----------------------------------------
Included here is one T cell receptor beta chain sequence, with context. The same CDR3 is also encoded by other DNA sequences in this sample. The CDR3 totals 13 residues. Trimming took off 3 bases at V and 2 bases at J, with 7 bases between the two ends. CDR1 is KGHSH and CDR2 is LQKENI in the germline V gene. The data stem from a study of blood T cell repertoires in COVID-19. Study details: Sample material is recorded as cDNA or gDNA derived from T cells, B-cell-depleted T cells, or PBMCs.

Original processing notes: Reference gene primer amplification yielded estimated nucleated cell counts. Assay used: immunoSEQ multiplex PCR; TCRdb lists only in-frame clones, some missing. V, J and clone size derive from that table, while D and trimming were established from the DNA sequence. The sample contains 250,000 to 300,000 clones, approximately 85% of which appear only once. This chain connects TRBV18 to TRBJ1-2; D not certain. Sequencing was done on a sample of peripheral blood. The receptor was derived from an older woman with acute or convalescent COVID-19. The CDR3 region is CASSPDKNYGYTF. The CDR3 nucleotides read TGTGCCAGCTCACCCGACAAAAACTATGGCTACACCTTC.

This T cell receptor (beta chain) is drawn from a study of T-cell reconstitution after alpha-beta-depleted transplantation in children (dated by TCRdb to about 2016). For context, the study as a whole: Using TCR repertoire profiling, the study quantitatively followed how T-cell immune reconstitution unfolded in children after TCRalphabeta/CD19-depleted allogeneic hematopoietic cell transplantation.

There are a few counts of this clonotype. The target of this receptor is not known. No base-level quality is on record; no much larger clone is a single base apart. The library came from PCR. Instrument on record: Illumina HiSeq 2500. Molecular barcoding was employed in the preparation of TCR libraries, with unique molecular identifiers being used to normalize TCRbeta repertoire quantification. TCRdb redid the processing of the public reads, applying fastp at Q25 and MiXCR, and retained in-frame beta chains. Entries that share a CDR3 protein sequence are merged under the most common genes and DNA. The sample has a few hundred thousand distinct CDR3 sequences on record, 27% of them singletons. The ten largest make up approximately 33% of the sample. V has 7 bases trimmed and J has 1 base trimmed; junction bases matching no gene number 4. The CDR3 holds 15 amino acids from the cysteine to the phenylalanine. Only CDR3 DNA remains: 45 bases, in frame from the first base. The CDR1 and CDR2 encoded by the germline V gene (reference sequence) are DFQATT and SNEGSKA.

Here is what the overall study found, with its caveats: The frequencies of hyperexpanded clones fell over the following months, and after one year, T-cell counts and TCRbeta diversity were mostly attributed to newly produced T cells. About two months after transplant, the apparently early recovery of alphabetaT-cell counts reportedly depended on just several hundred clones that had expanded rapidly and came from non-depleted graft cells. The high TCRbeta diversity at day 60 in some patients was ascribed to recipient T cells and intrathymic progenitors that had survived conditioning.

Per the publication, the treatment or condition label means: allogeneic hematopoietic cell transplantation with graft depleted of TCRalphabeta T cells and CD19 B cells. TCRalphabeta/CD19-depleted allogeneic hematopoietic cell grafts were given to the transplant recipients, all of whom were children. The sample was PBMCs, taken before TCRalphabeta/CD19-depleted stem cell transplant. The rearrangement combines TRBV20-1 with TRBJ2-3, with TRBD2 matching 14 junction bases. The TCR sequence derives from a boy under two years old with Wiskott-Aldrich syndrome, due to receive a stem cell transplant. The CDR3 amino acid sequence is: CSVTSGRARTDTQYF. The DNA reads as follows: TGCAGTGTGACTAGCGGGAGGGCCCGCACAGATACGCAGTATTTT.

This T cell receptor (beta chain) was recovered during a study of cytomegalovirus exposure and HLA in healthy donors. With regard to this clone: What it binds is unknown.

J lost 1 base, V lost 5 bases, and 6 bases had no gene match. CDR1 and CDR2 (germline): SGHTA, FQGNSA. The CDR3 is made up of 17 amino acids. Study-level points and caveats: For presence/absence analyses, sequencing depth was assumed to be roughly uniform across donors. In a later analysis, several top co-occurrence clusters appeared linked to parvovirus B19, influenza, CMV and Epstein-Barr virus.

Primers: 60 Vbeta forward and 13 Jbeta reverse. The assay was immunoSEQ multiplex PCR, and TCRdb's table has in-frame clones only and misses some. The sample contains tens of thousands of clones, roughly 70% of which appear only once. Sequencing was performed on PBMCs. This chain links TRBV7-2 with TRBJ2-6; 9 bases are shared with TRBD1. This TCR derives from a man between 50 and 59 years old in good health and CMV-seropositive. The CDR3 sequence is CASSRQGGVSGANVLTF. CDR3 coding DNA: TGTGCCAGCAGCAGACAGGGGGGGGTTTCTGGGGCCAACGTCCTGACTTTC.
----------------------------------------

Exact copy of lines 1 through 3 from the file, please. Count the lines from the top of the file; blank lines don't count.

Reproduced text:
Included here is one T cell receptor beta chain sequence, with context. The same CDR3 is also encoded by other DNA sequences in this sample. The CDR3 totals 13 residues. Trimming took off 3 bases at V and 2 bases at J, with 7 bases between the two ends. CDR1 is KGHSH and CDR2 is LQKENI in the germline V gene. The data stem from a study of blood T cell repertoires in COVID-19. Study details: Sample material is recorded as cDNA or gDNA derived from T cells, B-cell-depleted T cells, or PBMCs.

Original processing notes: Reference gene primer amplification yielded estimated nucleated cell counts. Assay used: immunoSEQ multiplex PCR; TCRdb lists only in-frame clones, some missing. V, J and clone size derive from that table, while D and trimming were established from the DNA sequence. The sample contains 250,000 to 300,000 clones, approximately 85% of which appear only once. This chain connects TRBV18 to TRBJ1-2; D not certain. Sequencing was done on a sample of peripheral blood. The receptor was derived from an older woman with acute or convalescent COVID-19. The CDR3 region is CASSPDKNYGYTF. The CDR3 nucleotides read TGTGCCAGCTCACCCGACAAAAACTATGGCTACACCTTC.

This T cell receptor (beta chain) is drawn from a study of T-cell reconstitution after alpha-beta-depleted transplantation in children (dated by TCRdb to about 2016). For context, the study as a whole: Using TCR repertoire profiling, the study quantitatively followed how T-cell immune reconstitution unfolded in children after TCRalphabeta/CD19-depleted allogeneic hematopoietic cell transplantation.